Defense spending bill implements military training rules stemming from Bradenton soldier’s death
Spc. Nicholas Panipinto

Spc. Nicholas Panipinto died in a training accident in South Korea in 2019.

Legislation introduced in honor of a Bradenton soldier killed in a training accident has now become law.

U.S. Rep. Vern Buchanan cheered inclusion of safer training practices in the National Defense Authorization Act, signed into law Monday by President Joe Biden. The defense budget bill includes language originally filed in Buchanan’s Preventing Future Tragedies Act (HR 5268).

The bill clearly defines the role of vehicle commanders and establishes procedures and mechanisms for tactical risk management for supervisors. It also sets staffing requirements for vehicle use and oversight measures meant to prevent future accidents and deaths, including standards for driver skills and experience. The substance of the language, championed by the Longboat Key Republican Congressman, was added as an amendment to the larger defense spending bill.

All this stems from the death of Army Specialist Nicholas Panipinto, who suffered critical injuries when the M2A3 Bradley Fighting Vehicle he was driving overturned during a 2019 training exercise in South Korea. Panipinto was airlifted from Camp Humphreys to a local hospital, but he died there. He was 20 years old.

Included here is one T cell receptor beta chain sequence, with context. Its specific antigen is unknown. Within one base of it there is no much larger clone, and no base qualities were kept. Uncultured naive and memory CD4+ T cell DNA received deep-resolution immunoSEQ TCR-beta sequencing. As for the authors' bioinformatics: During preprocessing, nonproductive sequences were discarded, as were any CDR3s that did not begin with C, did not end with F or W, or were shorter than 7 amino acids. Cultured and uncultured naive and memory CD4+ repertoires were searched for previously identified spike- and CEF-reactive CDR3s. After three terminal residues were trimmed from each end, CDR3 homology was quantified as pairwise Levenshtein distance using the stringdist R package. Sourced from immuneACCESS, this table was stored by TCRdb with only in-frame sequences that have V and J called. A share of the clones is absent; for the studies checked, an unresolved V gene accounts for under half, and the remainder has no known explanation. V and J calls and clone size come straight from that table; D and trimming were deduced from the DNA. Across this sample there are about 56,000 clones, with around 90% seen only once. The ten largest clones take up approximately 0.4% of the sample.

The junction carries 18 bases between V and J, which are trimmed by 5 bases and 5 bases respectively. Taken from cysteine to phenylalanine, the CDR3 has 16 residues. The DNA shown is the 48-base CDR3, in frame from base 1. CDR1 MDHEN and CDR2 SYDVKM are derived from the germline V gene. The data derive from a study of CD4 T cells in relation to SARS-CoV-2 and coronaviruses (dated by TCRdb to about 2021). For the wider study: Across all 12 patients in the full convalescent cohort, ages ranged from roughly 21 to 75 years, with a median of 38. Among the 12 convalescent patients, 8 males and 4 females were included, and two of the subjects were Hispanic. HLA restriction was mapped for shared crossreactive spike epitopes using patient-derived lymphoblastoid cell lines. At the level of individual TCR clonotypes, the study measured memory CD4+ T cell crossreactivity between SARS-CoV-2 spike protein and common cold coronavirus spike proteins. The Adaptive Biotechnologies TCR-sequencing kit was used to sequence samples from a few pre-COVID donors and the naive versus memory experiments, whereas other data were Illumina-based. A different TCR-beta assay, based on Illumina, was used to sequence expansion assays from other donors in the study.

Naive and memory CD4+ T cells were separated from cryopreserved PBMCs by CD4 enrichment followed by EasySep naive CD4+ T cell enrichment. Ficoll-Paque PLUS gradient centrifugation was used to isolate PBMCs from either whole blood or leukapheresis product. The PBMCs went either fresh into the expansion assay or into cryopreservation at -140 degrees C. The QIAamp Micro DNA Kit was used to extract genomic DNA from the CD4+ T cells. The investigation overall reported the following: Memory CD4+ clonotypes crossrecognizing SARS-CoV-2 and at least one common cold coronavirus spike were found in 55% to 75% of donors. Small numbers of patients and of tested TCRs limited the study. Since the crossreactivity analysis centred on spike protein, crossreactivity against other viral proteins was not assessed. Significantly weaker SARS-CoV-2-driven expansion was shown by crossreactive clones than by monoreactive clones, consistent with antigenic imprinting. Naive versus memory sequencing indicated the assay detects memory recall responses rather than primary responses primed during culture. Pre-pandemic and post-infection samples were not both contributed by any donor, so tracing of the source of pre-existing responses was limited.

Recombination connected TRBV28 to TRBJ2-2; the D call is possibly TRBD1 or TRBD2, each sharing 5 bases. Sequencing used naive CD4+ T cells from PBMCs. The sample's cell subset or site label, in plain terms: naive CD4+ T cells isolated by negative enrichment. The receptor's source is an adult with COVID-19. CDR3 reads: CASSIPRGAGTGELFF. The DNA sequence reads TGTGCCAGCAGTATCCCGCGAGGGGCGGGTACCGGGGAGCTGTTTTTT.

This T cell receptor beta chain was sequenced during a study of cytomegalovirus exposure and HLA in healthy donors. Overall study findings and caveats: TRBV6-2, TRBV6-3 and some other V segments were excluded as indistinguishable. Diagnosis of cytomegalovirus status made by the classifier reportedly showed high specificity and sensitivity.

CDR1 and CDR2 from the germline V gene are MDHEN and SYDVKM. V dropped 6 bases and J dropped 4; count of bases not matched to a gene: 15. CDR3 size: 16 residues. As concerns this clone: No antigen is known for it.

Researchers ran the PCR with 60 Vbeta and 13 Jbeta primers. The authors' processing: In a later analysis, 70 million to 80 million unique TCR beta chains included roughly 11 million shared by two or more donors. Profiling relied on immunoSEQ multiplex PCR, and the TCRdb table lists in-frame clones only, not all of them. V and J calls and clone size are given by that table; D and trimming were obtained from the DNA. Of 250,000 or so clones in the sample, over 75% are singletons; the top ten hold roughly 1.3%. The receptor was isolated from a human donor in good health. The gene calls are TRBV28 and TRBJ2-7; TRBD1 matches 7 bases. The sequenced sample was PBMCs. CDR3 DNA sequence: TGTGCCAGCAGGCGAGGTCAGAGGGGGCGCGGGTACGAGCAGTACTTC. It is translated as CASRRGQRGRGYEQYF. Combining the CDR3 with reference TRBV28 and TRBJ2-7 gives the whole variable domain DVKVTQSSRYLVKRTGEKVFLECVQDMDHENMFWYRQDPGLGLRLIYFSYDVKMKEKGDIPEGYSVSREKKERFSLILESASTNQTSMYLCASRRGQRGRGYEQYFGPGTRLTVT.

Panipinto lacked the proper driver’s licensing to handle the vehicle and the base did not have the first responder capabilities to immediately treat his injuries.

“The death of Specialist Panipinto is a tragedy that never should have happened,” Buchanan said. “That’s why I’m committed to doing everything I can to make sure that no other family has to endure similar heartache. The greatest tribute we can pay to Nick is to ensure that future and entirely preventable military training accidents never happen again.”

Buchanan’s office worked closely with Kim Weaver, Panipinto’s mother, on crafting legislation.

“The devastating loss of Nicholas was compounded by the fact that it was totally preventable,” Weaver said. “I am hopeful that when implemented these reforms will help prevent another tragic loss. In the meantime, I am forever grateful to Congressman Buchanan for continuing to push for necessary military training reforms to protect service members.”

This is the second initiative inspired by Panipinto’s death to become law through the defense budget process. Last year, a Buchanan amendment to the NDAA required the Defense Department to examine its emergency response capabilities at all U.S. military bases around the world and to report on the availability of MedEvac helicopters and ambulances.

Jacob Ogles

Jacob Ogles has covered politics in Florida since 2000 for regional outlets including SRQ Magazine in Sarasota, The News-Press in Fort Myers and The Daily Commercial in Leesburg. His work has appeared nationally in The Advocate, Wired and other publications. Events like SRQ’s Where The Votes Are workshops made Ogles one of Southwest Florida’s most respected political analysts, and outlets like WWSB ABC 7 and WSRQ Sarasota have featured his insights. He can be reached at [email protected]


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